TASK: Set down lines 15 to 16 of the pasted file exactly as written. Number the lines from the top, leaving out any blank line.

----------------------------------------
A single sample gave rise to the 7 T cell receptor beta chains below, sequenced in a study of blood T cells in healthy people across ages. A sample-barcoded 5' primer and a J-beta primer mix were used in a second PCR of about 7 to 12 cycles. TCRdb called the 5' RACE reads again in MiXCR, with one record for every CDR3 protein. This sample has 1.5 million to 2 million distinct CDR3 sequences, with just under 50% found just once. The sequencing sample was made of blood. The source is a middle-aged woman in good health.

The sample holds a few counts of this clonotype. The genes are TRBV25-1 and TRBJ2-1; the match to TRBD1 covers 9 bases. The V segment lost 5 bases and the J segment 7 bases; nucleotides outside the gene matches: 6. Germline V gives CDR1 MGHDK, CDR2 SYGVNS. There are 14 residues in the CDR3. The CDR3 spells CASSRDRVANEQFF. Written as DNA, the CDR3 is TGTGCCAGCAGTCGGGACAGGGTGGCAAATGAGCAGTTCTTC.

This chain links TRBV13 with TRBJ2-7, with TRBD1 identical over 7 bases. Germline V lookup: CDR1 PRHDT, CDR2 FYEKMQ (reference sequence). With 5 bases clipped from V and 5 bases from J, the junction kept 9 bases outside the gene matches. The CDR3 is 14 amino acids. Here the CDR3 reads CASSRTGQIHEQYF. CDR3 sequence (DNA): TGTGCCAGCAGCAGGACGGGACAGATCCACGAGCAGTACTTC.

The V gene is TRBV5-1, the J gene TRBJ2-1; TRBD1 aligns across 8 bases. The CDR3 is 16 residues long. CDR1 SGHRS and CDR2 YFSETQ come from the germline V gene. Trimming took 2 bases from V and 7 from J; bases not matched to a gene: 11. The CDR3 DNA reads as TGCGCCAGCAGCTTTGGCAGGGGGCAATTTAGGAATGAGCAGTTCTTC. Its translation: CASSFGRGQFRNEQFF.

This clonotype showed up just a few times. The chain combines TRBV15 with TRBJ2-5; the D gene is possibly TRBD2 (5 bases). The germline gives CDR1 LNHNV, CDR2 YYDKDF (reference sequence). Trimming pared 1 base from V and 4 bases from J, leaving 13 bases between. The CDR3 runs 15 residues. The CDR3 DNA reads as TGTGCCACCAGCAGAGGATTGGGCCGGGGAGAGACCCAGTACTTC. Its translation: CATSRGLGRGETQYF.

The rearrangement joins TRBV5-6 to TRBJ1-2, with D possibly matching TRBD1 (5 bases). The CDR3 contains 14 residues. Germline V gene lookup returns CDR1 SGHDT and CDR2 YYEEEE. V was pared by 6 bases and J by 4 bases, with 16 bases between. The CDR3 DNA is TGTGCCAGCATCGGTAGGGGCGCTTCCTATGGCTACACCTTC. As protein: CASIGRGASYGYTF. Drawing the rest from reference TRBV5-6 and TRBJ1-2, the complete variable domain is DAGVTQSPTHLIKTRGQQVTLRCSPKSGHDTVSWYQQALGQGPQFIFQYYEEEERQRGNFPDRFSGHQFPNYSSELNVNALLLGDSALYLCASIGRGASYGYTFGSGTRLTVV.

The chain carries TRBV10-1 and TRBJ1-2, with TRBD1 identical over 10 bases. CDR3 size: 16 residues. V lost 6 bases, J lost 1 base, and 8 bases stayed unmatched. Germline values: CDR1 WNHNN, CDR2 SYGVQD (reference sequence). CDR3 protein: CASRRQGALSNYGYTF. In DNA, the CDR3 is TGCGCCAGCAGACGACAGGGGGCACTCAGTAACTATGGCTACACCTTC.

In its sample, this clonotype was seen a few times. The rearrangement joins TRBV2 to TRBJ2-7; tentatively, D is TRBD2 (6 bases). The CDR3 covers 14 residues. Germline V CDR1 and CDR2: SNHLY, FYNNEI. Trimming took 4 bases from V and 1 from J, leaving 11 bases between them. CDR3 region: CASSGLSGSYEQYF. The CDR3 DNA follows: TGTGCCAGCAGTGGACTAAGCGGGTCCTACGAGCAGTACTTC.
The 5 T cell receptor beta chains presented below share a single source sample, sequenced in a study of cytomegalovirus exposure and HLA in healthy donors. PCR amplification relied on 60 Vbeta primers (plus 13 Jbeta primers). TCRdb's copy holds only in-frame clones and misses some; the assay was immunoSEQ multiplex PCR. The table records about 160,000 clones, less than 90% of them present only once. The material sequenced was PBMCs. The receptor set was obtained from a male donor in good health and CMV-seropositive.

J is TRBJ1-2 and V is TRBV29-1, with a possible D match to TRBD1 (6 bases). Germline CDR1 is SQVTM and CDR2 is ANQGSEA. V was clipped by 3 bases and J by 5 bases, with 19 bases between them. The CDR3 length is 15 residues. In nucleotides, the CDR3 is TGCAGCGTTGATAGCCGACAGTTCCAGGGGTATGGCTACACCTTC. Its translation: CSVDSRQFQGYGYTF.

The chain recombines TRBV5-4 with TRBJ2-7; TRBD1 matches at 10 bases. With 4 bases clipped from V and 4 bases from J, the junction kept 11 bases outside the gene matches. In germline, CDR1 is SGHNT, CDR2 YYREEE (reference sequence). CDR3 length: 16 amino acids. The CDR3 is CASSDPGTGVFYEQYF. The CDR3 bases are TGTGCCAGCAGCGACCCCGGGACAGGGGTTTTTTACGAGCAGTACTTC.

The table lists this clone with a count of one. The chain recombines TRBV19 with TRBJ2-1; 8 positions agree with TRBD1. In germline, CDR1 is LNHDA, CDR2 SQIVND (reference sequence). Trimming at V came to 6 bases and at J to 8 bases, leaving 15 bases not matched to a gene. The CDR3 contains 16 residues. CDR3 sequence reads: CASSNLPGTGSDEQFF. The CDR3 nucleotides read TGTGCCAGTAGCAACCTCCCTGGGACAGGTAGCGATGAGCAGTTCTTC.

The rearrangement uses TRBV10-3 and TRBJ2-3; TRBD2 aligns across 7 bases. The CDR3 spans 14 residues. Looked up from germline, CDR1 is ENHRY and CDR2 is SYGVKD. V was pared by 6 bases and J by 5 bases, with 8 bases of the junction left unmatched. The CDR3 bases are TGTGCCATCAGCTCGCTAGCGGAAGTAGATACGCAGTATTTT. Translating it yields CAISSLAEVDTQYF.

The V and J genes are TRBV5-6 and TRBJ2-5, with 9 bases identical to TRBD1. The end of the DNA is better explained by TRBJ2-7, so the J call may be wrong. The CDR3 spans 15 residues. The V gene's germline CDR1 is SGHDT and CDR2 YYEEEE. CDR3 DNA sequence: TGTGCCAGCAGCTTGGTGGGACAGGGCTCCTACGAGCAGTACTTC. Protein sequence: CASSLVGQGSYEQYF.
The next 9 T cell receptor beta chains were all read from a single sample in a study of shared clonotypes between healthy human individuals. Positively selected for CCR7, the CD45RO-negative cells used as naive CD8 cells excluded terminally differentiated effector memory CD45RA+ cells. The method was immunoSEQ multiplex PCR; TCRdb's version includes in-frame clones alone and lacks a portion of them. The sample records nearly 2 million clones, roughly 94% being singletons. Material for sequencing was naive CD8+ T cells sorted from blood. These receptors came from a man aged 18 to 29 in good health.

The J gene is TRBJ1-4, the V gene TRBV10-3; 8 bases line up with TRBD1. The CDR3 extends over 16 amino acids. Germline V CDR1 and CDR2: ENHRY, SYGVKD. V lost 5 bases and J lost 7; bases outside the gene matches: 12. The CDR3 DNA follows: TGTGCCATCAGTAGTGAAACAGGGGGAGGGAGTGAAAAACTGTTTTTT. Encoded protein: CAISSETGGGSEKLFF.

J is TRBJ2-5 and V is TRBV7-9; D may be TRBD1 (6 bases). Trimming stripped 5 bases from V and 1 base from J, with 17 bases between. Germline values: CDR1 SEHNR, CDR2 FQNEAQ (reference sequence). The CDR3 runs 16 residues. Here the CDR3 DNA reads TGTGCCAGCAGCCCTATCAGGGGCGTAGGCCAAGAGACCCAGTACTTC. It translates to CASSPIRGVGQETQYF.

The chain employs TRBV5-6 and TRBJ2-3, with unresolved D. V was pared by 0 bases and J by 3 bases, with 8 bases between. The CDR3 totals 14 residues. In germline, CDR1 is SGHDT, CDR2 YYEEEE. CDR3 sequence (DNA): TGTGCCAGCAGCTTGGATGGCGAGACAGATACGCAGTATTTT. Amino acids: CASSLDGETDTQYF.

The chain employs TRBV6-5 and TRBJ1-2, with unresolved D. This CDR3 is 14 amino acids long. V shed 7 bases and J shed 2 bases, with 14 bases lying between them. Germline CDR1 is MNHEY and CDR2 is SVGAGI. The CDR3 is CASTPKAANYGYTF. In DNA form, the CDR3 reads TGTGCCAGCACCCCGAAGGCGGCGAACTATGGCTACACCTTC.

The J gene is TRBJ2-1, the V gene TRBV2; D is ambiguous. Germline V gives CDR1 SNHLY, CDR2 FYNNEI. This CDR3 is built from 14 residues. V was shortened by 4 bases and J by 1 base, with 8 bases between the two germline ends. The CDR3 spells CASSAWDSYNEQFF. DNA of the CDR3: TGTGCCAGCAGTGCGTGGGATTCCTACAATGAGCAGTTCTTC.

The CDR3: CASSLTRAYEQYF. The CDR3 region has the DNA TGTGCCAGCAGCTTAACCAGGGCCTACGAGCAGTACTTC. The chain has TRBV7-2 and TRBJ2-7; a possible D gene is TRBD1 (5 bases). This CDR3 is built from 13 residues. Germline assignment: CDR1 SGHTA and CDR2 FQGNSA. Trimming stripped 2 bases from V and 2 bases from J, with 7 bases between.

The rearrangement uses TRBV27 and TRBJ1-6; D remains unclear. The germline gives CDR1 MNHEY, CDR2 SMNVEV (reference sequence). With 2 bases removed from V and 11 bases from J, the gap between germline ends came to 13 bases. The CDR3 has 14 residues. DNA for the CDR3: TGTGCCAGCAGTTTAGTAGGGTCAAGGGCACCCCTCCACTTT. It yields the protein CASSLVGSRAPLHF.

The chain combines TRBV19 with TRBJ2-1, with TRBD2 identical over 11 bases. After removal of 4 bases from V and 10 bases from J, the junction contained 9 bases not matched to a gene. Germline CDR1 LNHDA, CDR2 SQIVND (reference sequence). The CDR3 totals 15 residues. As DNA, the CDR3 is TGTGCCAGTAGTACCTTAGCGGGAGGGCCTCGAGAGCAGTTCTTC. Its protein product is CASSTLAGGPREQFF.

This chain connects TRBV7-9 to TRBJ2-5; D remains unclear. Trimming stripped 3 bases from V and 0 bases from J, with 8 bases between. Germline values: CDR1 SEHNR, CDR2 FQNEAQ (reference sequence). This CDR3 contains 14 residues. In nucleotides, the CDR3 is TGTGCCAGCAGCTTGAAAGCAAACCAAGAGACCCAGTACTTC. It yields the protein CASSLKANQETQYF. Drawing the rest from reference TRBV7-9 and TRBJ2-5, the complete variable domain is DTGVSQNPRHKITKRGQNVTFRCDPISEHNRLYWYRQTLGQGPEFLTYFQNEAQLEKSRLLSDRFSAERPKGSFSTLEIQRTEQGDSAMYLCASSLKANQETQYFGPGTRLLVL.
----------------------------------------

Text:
The next 9 T cell receptor beta chains were all read from a single sample in a study of shared clonotypes between healthy human individuals. Positively selected for CCR7, the CD45RO-negative cells used as naive CD8 cells excluded terminally differentiated effector memory CD45RA+ cells. The method was immunoSEQ multiplex PCR; TCRdb's version includes in-frame clones alone and lacks a portion of them. The sample records nearly 2 million clones, roughly 94% being singletons. Material for sequencing was naive CD8+ T cells sorted from blood. These receptors came from a man aged 18 to 29 in good health.

The J gene is TRBJ1-4, the V gene TRBV10-3; 8 bases line up with TRBD1. The CDR3 extends over 16 amino acids. Germline V CDR1 and CDR2: ENHRY, SYGVKD. V lost 5 bases and J lost 7; bases outside the gene matches: 12. The CDR3 DNA follows: TGTGCCATCAGTAGTGAAACAGGGGGAGGGAGTGAAAAACTGTTTTTT. Encoded protein: CAISSETGGGSEKLFF.